that have been isolated from this type of
springs are Archaebacteria which live at
75-90°C (Fig. 7). These include the aero-
bic Sulfolobus, and the anaerobes Therm-
oproteus (Fig 8), Thermofilum and De-
sulfurococcus. These bacteria all utilize
either sulfide or sulfur in their metabolism.
In fumaroles the green algae Cyanidium
caldarium can grow in the steam-zone at
40-50°C and pH 4 (Fig. 9).
Submarine hot springs are known at a
few places around Iceland and one is at
Reykjanes in ísafjarðardjúp. With the
help of K.O. Stetter samples were collect-
ed from hot springs at a depth of about 2 m
and with temperatures of 5080°C.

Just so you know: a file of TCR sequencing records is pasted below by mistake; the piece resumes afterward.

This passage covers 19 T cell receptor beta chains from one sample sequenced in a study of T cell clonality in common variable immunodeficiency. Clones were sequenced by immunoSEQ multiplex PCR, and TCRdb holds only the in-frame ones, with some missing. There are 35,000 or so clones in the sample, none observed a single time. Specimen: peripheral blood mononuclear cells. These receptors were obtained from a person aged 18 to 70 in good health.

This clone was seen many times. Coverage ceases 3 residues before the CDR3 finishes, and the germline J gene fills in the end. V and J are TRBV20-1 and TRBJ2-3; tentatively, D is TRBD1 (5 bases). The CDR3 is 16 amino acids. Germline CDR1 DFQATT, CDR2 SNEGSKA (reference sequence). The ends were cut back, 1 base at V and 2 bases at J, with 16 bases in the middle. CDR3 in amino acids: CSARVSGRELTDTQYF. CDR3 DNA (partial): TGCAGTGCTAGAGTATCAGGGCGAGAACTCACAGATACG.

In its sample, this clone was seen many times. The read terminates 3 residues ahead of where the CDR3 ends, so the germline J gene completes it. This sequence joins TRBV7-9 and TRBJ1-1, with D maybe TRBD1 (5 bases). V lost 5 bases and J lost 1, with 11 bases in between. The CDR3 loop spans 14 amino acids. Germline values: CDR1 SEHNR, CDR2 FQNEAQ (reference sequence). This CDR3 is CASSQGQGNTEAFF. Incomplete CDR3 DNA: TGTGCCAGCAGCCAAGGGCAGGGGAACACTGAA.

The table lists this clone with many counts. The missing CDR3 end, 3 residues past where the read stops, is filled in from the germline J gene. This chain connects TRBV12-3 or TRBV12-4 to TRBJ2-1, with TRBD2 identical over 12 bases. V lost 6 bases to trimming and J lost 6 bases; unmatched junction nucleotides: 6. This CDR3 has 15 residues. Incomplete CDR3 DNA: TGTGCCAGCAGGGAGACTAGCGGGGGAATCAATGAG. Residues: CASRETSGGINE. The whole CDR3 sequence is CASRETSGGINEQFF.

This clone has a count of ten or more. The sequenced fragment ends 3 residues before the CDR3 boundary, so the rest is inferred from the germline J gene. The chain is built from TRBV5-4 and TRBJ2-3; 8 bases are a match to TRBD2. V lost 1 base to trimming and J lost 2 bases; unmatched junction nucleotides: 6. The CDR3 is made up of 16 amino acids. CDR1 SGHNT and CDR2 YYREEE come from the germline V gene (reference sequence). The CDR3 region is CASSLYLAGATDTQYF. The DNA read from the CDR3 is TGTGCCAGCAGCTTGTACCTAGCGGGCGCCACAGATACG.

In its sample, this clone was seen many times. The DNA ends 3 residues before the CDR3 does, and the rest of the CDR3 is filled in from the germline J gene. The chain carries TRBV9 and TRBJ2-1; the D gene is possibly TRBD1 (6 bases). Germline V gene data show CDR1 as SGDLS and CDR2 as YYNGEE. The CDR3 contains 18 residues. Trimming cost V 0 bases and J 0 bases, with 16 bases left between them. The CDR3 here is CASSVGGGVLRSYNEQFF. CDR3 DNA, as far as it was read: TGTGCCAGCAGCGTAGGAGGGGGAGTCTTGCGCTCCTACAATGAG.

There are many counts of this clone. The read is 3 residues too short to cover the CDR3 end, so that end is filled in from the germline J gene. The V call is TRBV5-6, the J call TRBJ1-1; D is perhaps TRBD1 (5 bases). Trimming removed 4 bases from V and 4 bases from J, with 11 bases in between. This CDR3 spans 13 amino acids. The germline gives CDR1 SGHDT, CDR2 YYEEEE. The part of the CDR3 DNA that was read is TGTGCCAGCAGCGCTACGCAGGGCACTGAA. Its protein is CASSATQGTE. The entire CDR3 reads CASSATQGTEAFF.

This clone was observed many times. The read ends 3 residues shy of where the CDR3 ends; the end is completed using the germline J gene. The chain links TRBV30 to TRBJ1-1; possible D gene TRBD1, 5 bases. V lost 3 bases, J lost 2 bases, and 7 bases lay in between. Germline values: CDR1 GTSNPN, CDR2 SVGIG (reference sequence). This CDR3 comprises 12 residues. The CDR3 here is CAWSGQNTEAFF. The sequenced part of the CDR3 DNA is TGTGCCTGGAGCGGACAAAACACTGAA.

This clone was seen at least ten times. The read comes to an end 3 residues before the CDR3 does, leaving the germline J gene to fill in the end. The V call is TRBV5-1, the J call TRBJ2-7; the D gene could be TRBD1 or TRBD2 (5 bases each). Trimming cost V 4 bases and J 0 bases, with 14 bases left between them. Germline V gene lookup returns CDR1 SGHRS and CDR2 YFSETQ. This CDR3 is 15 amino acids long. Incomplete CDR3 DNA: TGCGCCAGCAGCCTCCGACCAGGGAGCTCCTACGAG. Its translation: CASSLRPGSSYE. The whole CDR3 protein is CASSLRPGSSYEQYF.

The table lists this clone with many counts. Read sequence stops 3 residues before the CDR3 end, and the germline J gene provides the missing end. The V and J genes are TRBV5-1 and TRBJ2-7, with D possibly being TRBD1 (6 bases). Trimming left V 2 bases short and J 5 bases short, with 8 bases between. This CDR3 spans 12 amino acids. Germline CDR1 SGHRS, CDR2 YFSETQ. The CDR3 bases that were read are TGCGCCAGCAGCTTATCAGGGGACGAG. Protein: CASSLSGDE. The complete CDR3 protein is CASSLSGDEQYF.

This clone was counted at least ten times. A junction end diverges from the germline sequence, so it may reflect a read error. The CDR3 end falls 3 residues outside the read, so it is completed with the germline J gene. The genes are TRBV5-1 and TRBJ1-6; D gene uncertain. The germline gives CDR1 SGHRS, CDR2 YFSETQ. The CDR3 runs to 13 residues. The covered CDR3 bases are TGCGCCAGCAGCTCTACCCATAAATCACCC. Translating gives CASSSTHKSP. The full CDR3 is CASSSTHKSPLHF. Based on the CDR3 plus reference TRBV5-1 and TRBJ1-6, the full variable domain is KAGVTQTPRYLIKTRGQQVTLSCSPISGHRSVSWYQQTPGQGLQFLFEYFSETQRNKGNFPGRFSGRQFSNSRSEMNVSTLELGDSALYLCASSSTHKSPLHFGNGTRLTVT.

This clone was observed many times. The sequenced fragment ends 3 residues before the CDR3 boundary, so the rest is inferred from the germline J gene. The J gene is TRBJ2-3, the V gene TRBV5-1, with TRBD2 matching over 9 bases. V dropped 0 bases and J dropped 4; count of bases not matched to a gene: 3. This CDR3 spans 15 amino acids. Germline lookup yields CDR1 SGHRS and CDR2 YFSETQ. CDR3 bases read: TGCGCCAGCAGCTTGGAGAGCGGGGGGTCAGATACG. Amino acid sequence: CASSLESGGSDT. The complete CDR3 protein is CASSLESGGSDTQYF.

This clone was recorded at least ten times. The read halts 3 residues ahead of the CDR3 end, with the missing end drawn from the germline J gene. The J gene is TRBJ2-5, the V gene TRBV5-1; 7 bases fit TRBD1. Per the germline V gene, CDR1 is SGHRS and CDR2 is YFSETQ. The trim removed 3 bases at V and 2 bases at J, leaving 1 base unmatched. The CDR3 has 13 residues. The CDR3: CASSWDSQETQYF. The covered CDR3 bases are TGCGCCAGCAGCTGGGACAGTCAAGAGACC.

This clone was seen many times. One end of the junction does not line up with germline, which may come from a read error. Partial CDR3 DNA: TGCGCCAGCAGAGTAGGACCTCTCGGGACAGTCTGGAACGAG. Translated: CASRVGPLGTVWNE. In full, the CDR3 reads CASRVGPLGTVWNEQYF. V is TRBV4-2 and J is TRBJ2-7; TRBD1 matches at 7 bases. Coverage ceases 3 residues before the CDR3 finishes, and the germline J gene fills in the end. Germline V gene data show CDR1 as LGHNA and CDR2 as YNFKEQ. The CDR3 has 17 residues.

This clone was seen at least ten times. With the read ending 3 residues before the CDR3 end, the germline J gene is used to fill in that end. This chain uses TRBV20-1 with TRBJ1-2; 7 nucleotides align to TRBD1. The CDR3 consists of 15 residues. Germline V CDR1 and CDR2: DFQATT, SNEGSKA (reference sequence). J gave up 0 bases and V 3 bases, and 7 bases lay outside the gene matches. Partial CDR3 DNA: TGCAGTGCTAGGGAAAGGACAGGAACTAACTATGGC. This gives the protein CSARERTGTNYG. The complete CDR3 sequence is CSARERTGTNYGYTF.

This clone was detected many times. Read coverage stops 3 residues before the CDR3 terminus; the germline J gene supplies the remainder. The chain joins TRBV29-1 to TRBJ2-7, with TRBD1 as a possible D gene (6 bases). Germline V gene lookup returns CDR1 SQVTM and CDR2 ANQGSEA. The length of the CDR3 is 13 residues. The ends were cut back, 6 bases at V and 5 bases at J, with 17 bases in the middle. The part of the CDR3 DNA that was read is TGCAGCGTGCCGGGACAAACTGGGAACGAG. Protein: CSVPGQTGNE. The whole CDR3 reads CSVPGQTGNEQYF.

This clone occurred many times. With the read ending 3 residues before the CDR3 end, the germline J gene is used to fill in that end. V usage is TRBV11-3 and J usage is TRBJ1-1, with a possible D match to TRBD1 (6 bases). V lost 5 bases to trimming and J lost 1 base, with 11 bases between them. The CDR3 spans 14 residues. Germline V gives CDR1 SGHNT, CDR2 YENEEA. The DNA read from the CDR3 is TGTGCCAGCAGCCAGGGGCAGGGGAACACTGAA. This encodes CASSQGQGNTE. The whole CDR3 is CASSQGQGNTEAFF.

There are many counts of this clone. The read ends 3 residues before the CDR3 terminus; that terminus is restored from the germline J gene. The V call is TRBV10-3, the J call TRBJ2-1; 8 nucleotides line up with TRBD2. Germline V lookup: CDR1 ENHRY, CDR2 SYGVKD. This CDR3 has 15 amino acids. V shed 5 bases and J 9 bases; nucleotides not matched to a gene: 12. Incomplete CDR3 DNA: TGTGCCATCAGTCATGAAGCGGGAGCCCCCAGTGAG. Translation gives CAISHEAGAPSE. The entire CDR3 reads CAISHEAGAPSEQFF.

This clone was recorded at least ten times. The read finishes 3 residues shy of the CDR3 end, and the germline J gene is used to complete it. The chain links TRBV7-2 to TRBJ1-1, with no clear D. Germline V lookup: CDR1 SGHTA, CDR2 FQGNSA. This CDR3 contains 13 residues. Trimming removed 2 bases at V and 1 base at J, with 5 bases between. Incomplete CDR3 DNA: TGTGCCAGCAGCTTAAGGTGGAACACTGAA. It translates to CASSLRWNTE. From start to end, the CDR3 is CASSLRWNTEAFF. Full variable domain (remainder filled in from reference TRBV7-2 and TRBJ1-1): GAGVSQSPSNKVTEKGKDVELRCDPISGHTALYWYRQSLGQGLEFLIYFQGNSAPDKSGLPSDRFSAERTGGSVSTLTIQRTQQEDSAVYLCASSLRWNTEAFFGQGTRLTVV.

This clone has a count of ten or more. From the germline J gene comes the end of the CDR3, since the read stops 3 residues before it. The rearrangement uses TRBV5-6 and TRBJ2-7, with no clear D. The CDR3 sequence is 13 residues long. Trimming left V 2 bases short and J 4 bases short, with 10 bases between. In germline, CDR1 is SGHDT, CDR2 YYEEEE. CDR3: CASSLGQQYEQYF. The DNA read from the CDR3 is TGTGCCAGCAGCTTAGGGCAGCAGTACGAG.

Several interesting salt-tolerant, thermop-
hilic bacteria were isolated from the samp-
les (Fig. 11). Bacteria of the genus Therm-
us have been found ín the hot tap water in
Reykjavík. Thermal brines are known on
the Reykjanes peninsula but no organisms
have yet been found in them. Iceland of-
fers an exceptional opportunity to carry
out research in hot spring biology and it
can be concluded that at present we know
only a small fraction of the organisms that
live in the hot springs.